The momentum from the Food Systems Summit should drive action on six priorities to help make the benefits of blue food sustainable, just and inclusive.
- Focus on the value of blue food in nourishing vulnerable communities and addressing global public health.
In much of the developed world, fish is valued as a healthy dietary alternative to other meats, or as a luxury or status symbol. But fish proteins and micronutrients are also essential in the diets of hundreds of millions of people around the world, including in coastal communities and developing countries. Many Southeast Asian countries are highly reliant on fish for nutrition and are vulnerable to micronutrient deficiencies. With seafood growing in importance as a source of export revenue trade-offs clearly exist between the availability of nutritious fish for domestic lower-income and nutrient-vulnerable groups, and increasing GDP income from seafood exports. Nutrient sensitive fisheries management can help address this and ensure that nutrients from fish are available to those that need them most, and that we avoid, rather than accelerate a public health crisis of malnutrition.
2. Protect and regenerate natural coastal infrastructure.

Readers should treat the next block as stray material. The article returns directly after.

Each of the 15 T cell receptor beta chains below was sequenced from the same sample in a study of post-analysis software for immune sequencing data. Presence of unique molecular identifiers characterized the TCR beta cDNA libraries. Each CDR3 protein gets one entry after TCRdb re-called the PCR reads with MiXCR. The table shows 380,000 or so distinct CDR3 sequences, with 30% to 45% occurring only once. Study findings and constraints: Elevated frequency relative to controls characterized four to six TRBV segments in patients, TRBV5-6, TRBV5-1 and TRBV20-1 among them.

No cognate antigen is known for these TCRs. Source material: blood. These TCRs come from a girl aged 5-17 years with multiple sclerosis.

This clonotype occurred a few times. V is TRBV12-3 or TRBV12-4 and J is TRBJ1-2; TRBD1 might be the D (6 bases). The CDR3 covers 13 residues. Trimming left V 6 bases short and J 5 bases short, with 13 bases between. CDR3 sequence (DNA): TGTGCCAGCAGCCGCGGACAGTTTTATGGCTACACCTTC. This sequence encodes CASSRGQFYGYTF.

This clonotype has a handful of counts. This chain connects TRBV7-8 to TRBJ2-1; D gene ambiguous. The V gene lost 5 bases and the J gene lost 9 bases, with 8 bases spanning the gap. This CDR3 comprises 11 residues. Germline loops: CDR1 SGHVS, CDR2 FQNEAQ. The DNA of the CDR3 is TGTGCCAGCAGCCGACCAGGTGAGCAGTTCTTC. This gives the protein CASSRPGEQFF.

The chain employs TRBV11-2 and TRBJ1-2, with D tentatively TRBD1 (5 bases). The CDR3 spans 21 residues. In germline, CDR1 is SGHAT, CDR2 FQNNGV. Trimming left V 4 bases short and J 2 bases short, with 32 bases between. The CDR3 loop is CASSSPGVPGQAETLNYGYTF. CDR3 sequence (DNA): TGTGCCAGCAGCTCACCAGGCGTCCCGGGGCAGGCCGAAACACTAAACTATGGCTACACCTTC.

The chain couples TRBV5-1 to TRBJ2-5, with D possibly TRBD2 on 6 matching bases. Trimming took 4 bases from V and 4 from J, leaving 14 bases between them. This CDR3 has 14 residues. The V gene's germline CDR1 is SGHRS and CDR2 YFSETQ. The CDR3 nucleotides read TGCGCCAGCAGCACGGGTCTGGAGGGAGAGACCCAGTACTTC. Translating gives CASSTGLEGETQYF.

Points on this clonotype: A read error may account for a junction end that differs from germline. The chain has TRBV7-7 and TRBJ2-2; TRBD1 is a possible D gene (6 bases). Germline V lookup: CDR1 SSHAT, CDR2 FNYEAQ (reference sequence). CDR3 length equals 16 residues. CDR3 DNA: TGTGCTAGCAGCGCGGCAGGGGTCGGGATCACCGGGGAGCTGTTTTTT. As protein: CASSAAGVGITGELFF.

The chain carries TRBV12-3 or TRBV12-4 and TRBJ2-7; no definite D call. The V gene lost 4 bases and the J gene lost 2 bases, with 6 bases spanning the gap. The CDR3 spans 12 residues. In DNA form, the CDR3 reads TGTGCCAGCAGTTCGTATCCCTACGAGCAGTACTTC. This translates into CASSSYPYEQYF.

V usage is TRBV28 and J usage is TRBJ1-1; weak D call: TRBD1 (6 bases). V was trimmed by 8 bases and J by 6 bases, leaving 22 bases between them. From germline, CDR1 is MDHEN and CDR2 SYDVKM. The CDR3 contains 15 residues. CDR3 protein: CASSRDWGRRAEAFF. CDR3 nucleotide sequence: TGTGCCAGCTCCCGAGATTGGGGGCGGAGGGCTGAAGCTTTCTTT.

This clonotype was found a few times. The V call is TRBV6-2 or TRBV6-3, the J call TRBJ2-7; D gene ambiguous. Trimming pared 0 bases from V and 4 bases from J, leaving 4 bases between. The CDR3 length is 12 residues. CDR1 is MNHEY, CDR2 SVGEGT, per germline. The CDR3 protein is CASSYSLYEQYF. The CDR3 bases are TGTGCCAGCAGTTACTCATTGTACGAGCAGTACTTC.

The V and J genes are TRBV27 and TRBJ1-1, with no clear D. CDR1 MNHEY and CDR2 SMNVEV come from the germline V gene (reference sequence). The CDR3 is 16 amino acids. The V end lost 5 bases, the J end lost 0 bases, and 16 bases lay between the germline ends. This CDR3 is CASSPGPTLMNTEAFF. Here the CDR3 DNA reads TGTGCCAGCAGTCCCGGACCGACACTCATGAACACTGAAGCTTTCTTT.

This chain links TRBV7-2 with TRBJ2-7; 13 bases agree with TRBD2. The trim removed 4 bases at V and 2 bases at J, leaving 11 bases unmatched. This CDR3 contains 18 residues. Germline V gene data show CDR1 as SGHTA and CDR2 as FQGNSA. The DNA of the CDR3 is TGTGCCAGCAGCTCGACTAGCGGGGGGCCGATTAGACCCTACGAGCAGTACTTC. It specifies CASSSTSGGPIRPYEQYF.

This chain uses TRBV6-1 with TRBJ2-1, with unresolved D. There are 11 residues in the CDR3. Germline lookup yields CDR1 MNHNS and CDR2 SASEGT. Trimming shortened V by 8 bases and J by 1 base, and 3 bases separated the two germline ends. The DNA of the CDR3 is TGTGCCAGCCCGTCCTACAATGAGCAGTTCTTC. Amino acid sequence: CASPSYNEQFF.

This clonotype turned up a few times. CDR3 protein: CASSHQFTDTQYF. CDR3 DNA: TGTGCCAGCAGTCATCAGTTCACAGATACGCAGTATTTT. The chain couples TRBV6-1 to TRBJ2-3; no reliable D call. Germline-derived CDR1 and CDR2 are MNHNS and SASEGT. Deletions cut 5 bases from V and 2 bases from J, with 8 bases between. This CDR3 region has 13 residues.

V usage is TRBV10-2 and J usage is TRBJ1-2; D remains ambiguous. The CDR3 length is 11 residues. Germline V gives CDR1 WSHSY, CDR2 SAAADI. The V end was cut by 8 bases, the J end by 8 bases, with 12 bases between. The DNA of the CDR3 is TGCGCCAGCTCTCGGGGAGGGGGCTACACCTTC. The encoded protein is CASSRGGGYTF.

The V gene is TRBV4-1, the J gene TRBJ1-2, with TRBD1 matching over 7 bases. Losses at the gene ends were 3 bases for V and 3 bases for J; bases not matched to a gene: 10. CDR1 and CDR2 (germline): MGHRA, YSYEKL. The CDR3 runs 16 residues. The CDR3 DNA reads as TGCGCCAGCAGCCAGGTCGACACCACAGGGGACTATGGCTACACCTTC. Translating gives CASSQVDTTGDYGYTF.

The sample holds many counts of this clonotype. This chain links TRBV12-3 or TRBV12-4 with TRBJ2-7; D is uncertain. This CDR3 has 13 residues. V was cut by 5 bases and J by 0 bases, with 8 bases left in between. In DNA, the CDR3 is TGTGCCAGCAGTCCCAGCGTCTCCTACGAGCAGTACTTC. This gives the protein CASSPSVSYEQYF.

Natural infrastructure, such as mangroves, seagrass, coral reefs, shellfish reefs, and wetlands, defends coastal villages and megacities alike against extreme events made worse and more frequent by climate change. They also underpin the coastal fishing industry by providing essential habitats for what is eventually caught, sold and eaten. In so doing, they “pay” for their protection in economic and social dividends. The restoration and regeneration of coastal habitats is a powerful means of addressing biodiversity loss, enhancing or sustaining fisheries, and building climate and disaster defenses. Marine protected areas and other areas of conservation management are well established mechanisms for protecting and regenerating marine habitats and ecosystems — delivering triple bottom-line benefits in terms of nutrition, mitigation and resilience.
3. Launch the next generation of sustainable aquaculture.